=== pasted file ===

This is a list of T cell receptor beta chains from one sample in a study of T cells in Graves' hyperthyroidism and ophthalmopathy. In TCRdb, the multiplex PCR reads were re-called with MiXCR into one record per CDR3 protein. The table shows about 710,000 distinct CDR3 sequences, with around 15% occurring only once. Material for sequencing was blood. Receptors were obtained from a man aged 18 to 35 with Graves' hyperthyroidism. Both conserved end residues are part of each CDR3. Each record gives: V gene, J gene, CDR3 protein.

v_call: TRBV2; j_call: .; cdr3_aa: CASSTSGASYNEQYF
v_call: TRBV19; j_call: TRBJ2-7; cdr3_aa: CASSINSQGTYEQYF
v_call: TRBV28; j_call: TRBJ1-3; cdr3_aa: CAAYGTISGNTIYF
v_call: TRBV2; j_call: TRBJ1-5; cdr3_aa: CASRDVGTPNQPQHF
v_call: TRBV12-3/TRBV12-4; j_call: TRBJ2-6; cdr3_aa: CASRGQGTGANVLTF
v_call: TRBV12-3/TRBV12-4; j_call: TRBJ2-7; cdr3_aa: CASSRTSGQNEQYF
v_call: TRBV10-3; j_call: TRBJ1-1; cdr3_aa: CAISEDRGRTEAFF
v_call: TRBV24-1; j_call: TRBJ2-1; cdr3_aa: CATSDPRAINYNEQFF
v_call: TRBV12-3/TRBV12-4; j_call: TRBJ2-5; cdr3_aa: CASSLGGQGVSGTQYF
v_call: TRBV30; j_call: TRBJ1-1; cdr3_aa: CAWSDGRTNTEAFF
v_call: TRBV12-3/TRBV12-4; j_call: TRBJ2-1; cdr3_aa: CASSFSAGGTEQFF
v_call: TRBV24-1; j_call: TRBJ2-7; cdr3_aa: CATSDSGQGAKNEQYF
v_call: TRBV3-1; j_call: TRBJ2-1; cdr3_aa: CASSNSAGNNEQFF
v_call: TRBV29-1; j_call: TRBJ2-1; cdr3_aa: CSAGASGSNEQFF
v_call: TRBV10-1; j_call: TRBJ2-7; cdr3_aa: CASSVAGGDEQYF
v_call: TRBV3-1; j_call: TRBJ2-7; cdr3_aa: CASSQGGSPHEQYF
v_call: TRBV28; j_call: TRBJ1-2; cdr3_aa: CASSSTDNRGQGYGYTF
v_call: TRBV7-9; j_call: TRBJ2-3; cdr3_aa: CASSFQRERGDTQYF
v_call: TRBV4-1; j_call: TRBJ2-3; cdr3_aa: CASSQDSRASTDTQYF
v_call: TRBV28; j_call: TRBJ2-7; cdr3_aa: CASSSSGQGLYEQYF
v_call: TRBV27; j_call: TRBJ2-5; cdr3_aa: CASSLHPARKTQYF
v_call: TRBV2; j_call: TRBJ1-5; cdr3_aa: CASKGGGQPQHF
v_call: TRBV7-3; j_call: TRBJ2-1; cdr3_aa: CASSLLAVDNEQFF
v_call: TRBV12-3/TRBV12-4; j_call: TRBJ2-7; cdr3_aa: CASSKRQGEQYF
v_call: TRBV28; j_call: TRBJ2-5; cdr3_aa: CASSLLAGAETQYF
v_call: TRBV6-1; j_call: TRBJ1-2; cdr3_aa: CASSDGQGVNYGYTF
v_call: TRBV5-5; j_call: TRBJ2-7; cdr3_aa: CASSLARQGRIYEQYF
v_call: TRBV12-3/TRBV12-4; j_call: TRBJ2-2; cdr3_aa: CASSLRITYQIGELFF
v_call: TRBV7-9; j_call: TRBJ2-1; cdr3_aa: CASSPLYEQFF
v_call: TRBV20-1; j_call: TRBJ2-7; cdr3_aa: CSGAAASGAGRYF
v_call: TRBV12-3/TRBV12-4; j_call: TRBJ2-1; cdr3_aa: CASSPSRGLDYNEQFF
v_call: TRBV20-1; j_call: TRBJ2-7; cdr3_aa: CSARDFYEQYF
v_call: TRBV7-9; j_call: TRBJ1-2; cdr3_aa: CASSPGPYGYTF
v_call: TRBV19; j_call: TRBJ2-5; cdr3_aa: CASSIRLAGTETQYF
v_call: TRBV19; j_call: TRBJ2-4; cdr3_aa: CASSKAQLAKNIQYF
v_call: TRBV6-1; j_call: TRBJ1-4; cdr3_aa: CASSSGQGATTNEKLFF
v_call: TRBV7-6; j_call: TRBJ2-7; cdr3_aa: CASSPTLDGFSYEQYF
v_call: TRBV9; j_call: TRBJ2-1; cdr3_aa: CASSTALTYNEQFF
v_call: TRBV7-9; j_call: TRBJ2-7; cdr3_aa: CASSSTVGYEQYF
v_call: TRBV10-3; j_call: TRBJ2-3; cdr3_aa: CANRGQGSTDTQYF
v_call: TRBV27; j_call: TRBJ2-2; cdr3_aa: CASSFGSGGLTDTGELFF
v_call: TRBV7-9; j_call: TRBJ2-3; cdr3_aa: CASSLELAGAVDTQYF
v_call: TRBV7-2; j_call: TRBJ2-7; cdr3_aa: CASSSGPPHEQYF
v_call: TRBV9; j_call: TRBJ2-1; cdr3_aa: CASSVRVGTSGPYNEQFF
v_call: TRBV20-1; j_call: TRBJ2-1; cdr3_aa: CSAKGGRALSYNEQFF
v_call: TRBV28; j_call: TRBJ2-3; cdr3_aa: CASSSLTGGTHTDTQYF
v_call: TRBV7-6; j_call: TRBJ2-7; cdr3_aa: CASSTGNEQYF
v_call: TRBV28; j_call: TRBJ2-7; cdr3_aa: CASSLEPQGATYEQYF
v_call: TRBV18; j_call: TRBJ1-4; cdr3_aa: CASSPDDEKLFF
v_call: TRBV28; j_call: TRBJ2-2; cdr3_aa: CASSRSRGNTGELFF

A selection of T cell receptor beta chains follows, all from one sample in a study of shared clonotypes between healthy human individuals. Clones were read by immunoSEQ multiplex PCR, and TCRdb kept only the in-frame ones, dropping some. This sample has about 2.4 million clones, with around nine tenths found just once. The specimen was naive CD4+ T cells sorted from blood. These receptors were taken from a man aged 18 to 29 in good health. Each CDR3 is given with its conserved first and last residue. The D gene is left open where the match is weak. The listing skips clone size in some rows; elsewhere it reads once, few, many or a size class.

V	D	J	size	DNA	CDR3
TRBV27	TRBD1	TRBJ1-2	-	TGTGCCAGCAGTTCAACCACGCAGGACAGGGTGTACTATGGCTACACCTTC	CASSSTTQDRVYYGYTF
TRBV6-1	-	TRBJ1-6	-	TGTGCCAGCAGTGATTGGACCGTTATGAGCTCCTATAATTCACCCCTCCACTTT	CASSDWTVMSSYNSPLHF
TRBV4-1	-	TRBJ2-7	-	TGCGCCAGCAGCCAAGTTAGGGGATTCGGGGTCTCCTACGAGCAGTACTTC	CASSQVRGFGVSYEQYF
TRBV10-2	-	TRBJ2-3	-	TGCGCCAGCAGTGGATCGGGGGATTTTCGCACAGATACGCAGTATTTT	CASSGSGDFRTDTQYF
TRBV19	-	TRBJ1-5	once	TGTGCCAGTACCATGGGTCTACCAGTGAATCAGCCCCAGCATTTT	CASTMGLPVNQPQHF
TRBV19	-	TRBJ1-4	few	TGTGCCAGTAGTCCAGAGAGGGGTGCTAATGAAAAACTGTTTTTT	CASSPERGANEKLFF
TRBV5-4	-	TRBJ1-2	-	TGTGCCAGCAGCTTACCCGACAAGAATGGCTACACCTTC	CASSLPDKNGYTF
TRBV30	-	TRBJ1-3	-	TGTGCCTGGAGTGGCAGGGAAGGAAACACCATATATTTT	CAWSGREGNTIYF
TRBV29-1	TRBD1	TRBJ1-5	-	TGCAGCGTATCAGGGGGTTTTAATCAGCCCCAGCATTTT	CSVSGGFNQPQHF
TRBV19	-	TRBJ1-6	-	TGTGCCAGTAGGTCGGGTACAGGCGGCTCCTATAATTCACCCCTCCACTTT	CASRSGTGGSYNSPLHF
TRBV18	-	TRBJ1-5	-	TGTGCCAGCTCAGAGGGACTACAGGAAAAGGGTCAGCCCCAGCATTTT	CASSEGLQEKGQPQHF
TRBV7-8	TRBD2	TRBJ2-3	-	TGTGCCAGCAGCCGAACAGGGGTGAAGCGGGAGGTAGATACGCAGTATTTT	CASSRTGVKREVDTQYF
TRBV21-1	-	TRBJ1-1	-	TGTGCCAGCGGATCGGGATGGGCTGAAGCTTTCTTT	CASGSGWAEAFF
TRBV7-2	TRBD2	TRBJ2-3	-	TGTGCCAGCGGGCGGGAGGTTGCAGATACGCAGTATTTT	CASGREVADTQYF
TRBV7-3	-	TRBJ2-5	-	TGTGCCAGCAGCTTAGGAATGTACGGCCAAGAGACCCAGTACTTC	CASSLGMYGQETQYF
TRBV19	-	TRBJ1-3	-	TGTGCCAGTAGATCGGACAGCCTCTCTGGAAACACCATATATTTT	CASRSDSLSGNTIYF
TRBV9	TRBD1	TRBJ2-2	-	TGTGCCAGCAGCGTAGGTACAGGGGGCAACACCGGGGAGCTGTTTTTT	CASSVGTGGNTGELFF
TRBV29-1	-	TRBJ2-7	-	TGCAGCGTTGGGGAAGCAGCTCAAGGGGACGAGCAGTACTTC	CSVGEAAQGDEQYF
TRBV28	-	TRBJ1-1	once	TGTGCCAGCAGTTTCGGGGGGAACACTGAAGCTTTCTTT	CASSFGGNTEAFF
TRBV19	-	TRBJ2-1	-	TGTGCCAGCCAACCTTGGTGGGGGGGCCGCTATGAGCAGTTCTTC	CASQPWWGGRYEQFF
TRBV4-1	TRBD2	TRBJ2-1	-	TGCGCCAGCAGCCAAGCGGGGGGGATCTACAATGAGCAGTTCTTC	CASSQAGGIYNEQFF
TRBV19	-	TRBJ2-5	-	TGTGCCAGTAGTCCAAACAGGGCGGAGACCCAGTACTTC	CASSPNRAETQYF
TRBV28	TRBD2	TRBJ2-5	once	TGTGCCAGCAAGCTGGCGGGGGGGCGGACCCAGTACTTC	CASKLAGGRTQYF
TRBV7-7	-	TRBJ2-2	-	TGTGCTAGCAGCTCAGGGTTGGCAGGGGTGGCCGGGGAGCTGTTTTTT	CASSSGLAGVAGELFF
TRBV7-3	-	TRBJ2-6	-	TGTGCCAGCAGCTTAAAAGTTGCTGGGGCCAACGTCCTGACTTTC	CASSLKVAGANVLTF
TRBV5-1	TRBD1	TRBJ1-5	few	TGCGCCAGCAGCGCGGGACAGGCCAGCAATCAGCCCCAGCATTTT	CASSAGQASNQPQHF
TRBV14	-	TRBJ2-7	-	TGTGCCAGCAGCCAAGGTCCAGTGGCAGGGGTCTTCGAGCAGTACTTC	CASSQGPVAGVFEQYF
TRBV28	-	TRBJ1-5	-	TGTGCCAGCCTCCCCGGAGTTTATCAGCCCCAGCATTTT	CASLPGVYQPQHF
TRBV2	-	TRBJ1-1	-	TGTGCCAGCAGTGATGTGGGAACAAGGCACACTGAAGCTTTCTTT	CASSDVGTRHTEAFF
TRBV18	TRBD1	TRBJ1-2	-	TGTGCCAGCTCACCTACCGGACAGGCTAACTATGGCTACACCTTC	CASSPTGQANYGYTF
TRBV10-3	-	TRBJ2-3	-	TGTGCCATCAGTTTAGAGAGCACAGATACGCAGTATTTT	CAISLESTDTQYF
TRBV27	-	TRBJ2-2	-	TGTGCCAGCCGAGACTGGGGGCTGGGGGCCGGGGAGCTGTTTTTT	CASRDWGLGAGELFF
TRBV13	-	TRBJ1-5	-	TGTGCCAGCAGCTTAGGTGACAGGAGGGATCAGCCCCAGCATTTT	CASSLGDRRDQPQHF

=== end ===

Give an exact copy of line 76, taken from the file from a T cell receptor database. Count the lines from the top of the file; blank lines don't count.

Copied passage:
TRBV28	TRBD2	TRBJ2-5	once	TGTGCCAGCAAGCTGGCGGGGGGGCGGACCCAGTACTTC	CASKLAGGRTQYF